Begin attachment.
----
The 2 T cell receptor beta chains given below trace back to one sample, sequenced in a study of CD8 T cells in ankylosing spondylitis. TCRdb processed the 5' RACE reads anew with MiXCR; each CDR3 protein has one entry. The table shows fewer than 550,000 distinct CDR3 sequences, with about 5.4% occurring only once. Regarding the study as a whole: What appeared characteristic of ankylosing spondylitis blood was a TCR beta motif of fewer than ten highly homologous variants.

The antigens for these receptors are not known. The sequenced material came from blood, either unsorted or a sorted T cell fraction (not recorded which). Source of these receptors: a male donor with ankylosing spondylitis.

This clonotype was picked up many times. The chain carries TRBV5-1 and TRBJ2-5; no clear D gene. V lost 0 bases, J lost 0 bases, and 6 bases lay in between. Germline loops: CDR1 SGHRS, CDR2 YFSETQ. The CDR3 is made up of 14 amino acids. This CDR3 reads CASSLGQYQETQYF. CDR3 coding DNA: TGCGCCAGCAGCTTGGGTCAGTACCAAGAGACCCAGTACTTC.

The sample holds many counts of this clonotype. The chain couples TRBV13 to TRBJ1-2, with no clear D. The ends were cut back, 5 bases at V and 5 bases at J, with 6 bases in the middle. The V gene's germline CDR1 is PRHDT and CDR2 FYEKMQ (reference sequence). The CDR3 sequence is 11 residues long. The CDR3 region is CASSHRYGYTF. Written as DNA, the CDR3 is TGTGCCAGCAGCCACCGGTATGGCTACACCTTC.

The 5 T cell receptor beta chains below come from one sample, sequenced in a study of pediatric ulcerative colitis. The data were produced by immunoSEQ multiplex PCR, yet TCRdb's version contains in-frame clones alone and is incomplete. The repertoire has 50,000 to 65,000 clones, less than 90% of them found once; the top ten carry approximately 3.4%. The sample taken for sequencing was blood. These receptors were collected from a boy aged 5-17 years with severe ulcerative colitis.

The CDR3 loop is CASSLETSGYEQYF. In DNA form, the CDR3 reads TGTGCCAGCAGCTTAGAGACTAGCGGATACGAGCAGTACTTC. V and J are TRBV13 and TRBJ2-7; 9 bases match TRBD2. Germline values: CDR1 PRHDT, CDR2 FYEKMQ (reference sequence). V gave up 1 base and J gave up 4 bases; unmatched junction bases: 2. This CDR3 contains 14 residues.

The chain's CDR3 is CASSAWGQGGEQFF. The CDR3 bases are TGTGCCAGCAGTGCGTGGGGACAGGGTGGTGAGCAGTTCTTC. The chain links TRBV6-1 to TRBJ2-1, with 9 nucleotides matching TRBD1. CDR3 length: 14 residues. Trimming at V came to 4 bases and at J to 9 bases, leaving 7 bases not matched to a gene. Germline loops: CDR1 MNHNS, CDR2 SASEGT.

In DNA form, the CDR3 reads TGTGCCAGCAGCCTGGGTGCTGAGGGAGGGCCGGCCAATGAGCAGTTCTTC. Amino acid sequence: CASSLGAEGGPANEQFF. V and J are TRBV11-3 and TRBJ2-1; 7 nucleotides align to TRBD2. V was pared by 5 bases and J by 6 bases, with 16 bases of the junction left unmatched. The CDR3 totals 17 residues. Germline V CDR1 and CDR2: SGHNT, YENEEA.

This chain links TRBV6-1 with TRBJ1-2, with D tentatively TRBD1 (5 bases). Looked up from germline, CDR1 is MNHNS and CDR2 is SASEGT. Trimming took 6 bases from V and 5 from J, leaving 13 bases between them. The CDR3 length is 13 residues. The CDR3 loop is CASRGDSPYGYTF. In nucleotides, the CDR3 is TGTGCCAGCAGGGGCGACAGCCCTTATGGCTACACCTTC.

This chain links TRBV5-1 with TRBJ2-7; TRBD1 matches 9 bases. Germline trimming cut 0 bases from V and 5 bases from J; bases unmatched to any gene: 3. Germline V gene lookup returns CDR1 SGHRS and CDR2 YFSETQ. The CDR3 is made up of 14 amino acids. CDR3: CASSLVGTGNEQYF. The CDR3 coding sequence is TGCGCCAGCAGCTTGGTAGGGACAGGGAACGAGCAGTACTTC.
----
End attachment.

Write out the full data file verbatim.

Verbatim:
The 2 T cell receptor beta chains given below trace back to one sample, sequenced in a study of CD8 T cells in ankylosing spondylitis. TCRdb processed the 5' RACE reads anew with MiXCR; each CDR3 protein has one entry. The table shows fewer than 550,000 distinct CDR3 sequences, with about 5.4% occurring only once. Regarding the study as a whole: What appeared characteristic of ankylosing spondylitis blood was a TCR beta motif of fewer than ten highly homologous variants.

The antigens for these receptors are not known. The sequenced material came from blood, either unsorted or a sorted T cell fraction (not recorded which). Source of these receptors: a male donor with ankylosing spondylitis.

This clonotype was picked up many times. The chain carries TRBV5-1 and TRBJ2-5; no clear D gene. V lost 0 bases, J lost 0 bases, and 6 bases lay in between. Germline loops: CDR1 SGHRS, CDR2 YFSETQ. The CDR3 is made up of 14 amino acids. This CDR3 reads CASSLGQYQETQYF. CDR3 coding DNA: TGCGCCAGCAGCTTGGGTCAGTACCAAGAGACCCAGTACTTC.

The sample holds many counts of this clonotype. The chain couples TRBV13 to TRBJ1-2, with no clear D. The ends were cut back, 5 bases at V and 5 bases at J, with 6 bases in the middle. The V gene's germline CDR1 is PRHDT and CDR2 FYEKMQ (reference sequence). The CDR3 sequence is 11 residues long. The CDR3 region is CASSHRYGYTF. Written as DNA, the CDR3 is TGTGCCAGCAGCCACCGGTATGGCTACACCTTC.

The 5 T cell receptor beta chains below come from one sample, sequenced in a study of pediatric ulcerative colitis. The data were produced by immunoSEQ multiplex PCR, yet TCRdb's version contains in-frame clones alone and is incomplete. The repertoire has 50,000 to 65,000 clones, less than 90% of them found once; the top ten carry approximately 3.4%. The sample taken for sequencing was blood. These receptors were collected from a boy aged 5-17 years with severe ulcerative colitis.

The CDR3 loop is CASSLETSGYEQYF. In DNA form, the CDR3 reads TGTGCCAGCAGCTTAGAGACTAGCGGATACGAGCAGTACTTC. V and J are TRBV13 and TRBJ2-7; 9 bases match TRBD2. Germline values: CDR1 PRHDT, CDR2 FYEKMQ (reference sequence). V gave up 1 base and J gave up 4 bases; unmatched junction bases: 2. This CDR3 contains 14 residues.

The chain's CDR3 is CASSAWGQGGEQFF. The CDR3 bases are TGTGCCAGCAGTGCGTGGGGACAGGGTGGTGAGCAGTTCTTC. The chain links TRBV6-1 to TRBJ2-1, with 9 nucleotides matching TRBD1. CDR3 length: 14 residues. Trimming at V came to 4 bases and at J to 9 bases, leaving 7 bases not matched to a gene. Germline loops: CDR1 MNHNS, CDR2 SASEGT.

In DNA form, the CDR3 reads TGTGCCAGCAGCCTGGGTGCTGAGGGAGGGCCGGCCAATGAGCAGTTCTTC. Amino acid sequence: CASSLGAEGGPANEQFF. V and J are TRBV11-3 and TRBJ2-1; 7 nucleotides align to TRBD2. V was pared by 5 bases and J by 6 bases, with 16 bases of the junction left unmatched. The CDR3 totals 17 residues. Germline V CDR1 and CDR2: SGHNT, YENEEA.

This chain links TRBV6-1 with TRBJ1-2, with D tentatively TRBD1 (5 bases). Looked up from germline, CDR1 is MNHNS and CDR2 is SASEGT. Trimming took 6 bases from V and 5 from J, leaving 13 bases between them. The CDR3 length is 13 residues. The CDR3 loop is CASRGDSPYGYTF. In nucleotides, the CDR3 is TGTGCCAGCAGGGGCGACAGCCCTTATGGCTACACCTTC.

This chain links TRBV5-1 with TRBJ2-7; TRBD1 matches 9 bases. Germline trimming cut 0 bases from V and 5 bases from J; bases unmatched to any gene: 3. Germline V gene lookup returns CDR1 SGHRS and CDR2 YFSETQ. The CDR3 is made up of 14 amino acids. CDR3: CASSLVGTGNEQYF. The CDR3 coding sequence is TGCGCCAGCAGCTTGGTAGGGACAGGGAACGAGCAGTACTTC.